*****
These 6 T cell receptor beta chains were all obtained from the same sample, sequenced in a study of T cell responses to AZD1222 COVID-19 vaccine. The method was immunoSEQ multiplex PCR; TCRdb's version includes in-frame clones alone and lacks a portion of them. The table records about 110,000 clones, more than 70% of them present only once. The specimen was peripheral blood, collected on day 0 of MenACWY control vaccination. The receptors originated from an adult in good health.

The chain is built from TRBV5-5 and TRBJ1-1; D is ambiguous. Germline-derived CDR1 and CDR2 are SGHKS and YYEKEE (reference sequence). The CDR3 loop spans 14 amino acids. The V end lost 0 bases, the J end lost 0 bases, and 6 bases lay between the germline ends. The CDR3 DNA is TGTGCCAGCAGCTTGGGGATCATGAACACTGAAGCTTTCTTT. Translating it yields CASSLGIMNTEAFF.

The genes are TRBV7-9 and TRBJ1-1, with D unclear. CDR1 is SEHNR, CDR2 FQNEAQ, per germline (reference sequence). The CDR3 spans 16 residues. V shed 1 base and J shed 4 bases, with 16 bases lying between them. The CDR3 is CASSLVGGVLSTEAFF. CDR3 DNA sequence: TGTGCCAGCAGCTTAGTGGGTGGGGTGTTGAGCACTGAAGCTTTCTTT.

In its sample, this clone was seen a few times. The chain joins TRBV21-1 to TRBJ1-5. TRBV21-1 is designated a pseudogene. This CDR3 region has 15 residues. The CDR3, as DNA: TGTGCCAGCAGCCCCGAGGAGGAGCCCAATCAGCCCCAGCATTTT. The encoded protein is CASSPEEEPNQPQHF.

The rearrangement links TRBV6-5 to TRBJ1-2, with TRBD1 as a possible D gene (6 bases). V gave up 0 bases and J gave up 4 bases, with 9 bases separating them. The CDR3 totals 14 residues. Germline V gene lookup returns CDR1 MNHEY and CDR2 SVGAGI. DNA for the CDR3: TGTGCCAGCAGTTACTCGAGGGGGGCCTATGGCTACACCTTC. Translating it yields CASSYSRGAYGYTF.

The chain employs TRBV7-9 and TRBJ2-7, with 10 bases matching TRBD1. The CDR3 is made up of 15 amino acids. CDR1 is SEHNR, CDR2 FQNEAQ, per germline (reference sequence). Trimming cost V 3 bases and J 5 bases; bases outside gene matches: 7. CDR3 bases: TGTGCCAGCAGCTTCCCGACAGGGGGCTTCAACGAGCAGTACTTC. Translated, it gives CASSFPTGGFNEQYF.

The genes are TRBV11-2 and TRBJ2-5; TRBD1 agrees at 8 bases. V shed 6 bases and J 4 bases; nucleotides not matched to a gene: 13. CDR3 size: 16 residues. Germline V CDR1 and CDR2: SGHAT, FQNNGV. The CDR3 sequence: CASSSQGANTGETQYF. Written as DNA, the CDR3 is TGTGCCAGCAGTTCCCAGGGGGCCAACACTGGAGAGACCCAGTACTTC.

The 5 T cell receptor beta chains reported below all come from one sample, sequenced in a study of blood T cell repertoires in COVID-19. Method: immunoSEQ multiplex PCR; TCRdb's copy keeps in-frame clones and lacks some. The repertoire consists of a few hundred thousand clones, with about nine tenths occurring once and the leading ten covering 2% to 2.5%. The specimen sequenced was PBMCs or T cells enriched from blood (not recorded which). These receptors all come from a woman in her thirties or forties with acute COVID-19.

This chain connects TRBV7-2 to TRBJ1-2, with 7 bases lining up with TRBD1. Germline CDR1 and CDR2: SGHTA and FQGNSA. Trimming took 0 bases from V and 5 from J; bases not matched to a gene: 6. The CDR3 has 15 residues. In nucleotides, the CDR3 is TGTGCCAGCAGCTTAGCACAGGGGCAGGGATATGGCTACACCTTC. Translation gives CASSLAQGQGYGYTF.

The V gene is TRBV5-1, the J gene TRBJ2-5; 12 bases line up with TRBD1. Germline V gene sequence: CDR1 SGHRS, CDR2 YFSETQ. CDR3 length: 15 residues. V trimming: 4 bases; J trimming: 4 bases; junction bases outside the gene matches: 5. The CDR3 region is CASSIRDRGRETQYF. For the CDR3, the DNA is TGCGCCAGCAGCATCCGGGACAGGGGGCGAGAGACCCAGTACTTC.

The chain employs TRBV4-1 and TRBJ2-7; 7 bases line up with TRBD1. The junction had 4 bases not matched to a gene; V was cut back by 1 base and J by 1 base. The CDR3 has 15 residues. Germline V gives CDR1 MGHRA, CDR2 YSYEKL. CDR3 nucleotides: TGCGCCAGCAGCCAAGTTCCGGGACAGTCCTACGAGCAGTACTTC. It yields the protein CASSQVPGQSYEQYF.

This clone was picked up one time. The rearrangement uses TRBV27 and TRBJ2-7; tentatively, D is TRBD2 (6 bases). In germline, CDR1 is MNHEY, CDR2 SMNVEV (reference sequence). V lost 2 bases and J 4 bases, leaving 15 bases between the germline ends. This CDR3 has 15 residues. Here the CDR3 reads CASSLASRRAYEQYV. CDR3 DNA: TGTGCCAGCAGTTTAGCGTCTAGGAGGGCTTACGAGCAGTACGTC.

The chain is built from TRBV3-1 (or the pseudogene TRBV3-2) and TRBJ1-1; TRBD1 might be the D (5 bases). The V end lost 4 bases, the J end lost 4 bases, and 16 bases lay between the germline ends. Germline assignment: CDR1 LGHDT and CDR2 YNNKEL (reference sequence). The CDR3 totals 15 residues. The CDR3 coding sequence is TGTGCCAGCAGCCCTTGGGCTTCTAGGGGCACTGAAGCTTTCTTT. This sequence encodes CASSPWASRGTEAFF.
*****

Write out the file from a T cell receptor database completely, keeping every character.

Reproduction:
These 6 T cell receptor beta chains were all obtained from the same sample, sequenced in a study of T cell responses to AZD1222 COVID-19 vaccine. The method was immunoSEQ multiplex PCR; TCRdb's version includes in-frame clones alone and lacks a portion of them. The table records about 110,000 clones, more than 70% of them present only once. The specimen was peripheral blood, collected on day 0 of MenACWY control vaccination. The receptors originated from an adult in good health.

The chain is built from TRBV5-5 and TRBJ1-1; D is ambiguous. Germline-derived CDR1 and CDR2 are SGHKS and YYEKEE (reference sequence). The CDR3 loop spans 14 amino acids. The V end lost 0 bases, the J end lost 0 bases, and 6 bases lay between the germline ends. The CDR3 DNA is TGTGCCAGCAGCTTGGGGATCATGAACACTGAAGCTTTCTTT. Translating it yields CASSLGIMNTEAFF.

The genes are TRBV7-9 and TRBJ1-1, with D unclear. CDR1 is SEHNR, CDR2 FQNEAQ, per germline (reference sequence). The CDR3 spans 16 residues. V shed 1 base and J shed 4 bases, with 16 bases lying between them. The CDR3 is CASSLVGGVLSTEAFF. CDR3 DNA sequence: TGTGCCAGCAGCTTAGTGGGTGGGGTGTTGAGCACTGAAGCTTTCTTT.

In its sample, this clone was seen a few times. The chain joins TRBV21-1 to TRBJ1-5. TRBV21-1 is designated a pseudogene. This CDR3 region has 15 residues. The CDR3, as DNA: TGTGCCAGCAGCCCCGAGGAGGAGCCCAATCAGCCCCAGCATTTT. The encoded protein is CASSPEEEPNQPQHF.

The rearrangement links TRBV6-5 to TRBJ1-2, with TRBD1 as a possible D gene (6 bases). V gave up 0 bases and J gave up 4 bases, with 9 bases separating them. The CDR3 totals 14 residues. Germline V gene lookup returns CDR1 MNHEY and CDR2 SVGAGI. DNA for the CDR3: TGTGCCAGCAGTTACTCGAGGGGGGCCTATGGCTACACCTTC. Translating it yields CASSYSRGAYGYTF.

The chain employs TRBV7-9 and TRBJ2-7, with 10 bases matching TRBD1. The CDR3 is made up of 15 amino acids. CDR1 is SEHNR, CDR2 FQNEAQ, per germline (reference sequence). Trimming cost V 3 bases and J 5 bases; bases outside gene matches: 7. CDR3 bases: TGTGCCAGCAGCTTCCCGACAGGGGGCTTCAACGAGCAGTACTTC. Translated, it gives CASSFPTGGFNEQYF.

The genes are TRBV11-2 and TRBJ2-5; TRBD1 agrees at 8 bases. V shed 6 bases and J 4 bases; nucleotides not matched to a gene: 13. CDR3 size: 16 residues. Germline V CDR1 and CDR2: SGHAT, FQNNGV. The CDR3 sequence: CASSSQGANTGETQYF. Written as DNA, the CDR3 is TGTGCCAGCAGTTCCCAGGGGGCCAACACTGGAGAGACCCAGTACTTC.

The 5 T cell receptor beta chains reported below all come from one sample, sequenced in a study of blood T cell repertoires in COVID-19. Method: immunoSEQ multiplex PCR; TCRdb's copy keeps in-frame clones and lacks some. The repertoire consists of a few hundred thousand clones, with about nine tenths occurring once and the leading ten covering 2% to 2.5%. The specimen sequenced was PBMCs or T cells enriched from blood (not recorded which). These receptors all come from a woman in her thirties or forties with acute COVID-19.

This chain connects TRBV7-2 to TRBJ1-2, with 7 bases lining up with TRBD1. Germline CDR1 and CDR2: SGHTA and FQGNSA. Trimming took 0 bases from V and 5 from J; bases not matched to a gene: 6. The CDR3 has 15 residues. In nucleotides, the CDR3 is TGTGCCAGCAGCTTAGCACAGGGGCAGGGATATGGCTACACCTTC. Translation gives CASSLAQGQGYGYTF.

The V gene is TRBV5-1, the J gene TRBJ2-5; 12 bases line up with TRBD1. Germline V gene sequence: CDR1 SGHRS, CDR2 YFSETQ. CDR3 length: 15 residues. V trimming: 4 bases; J trimming: 4 bases; junction bases outside the gene matches: 5. The CDR3 region is CASSIRDRGRETQYF. For the CDR3, the DNA is TGCGCCAGCAGCATCCGGGACAGGGGGCGAGAGACCCAGTACTTC.

The chain employs TRBV4-1 and TRBJ2-7; 7 bases line up with TRBD1. The junction had 4 bases not matched to a gene; V was cut back by 1 base and J by 1 base. The CDR3 has 15 residues. Germline V gives CDR1 MGHRA, CDR2 YSYEKL. CDR3 nucleotides: TGCGCCAGCAGCCAAGTTCCGGGACAGTCCTACGAGCAGTACTTC. It yields the protein CASSQVPGQSYEQYF.

This clone was picked up one time. The rearrangement uses TRBV27 and TRBJ2-7; tentatively, D is TRBD2 (6 bases). In germline, CDR1 is MNHEY, CDR2 SMNVEV (reference sequence). V lost 2 bases and J 4 bases, leaving 15 bases between the germline ends. This CDR3 has 15 residues. Here the CDR3 reads CASSLASRRAYEQYV. CDR3 DNA: TGTGCCAGCAGTTTAGCGTCTAGGAGGGCTTACGAGCAGTACGTC.

The chain is built from TRBV3-1 (or the pseudogene TRBV3-2) and TRBJ1-1; TRBD1 might be the D (5 bases). The V end lost 4 bases, the J end lost 4 bases, and 16 bases lay between the germline ends. Germline assignment: CDR1 LGHDT and CDR2 YNNKEL (reference sequence). The CDR3 totals 15 residues. The CDR3 coding sequence is TGTGCCAGCAGCCCTTGGGCTTCTAGGGGCACTGAAGCTTTCTTT. This sequence encodes CASSPWASRGTEAFF.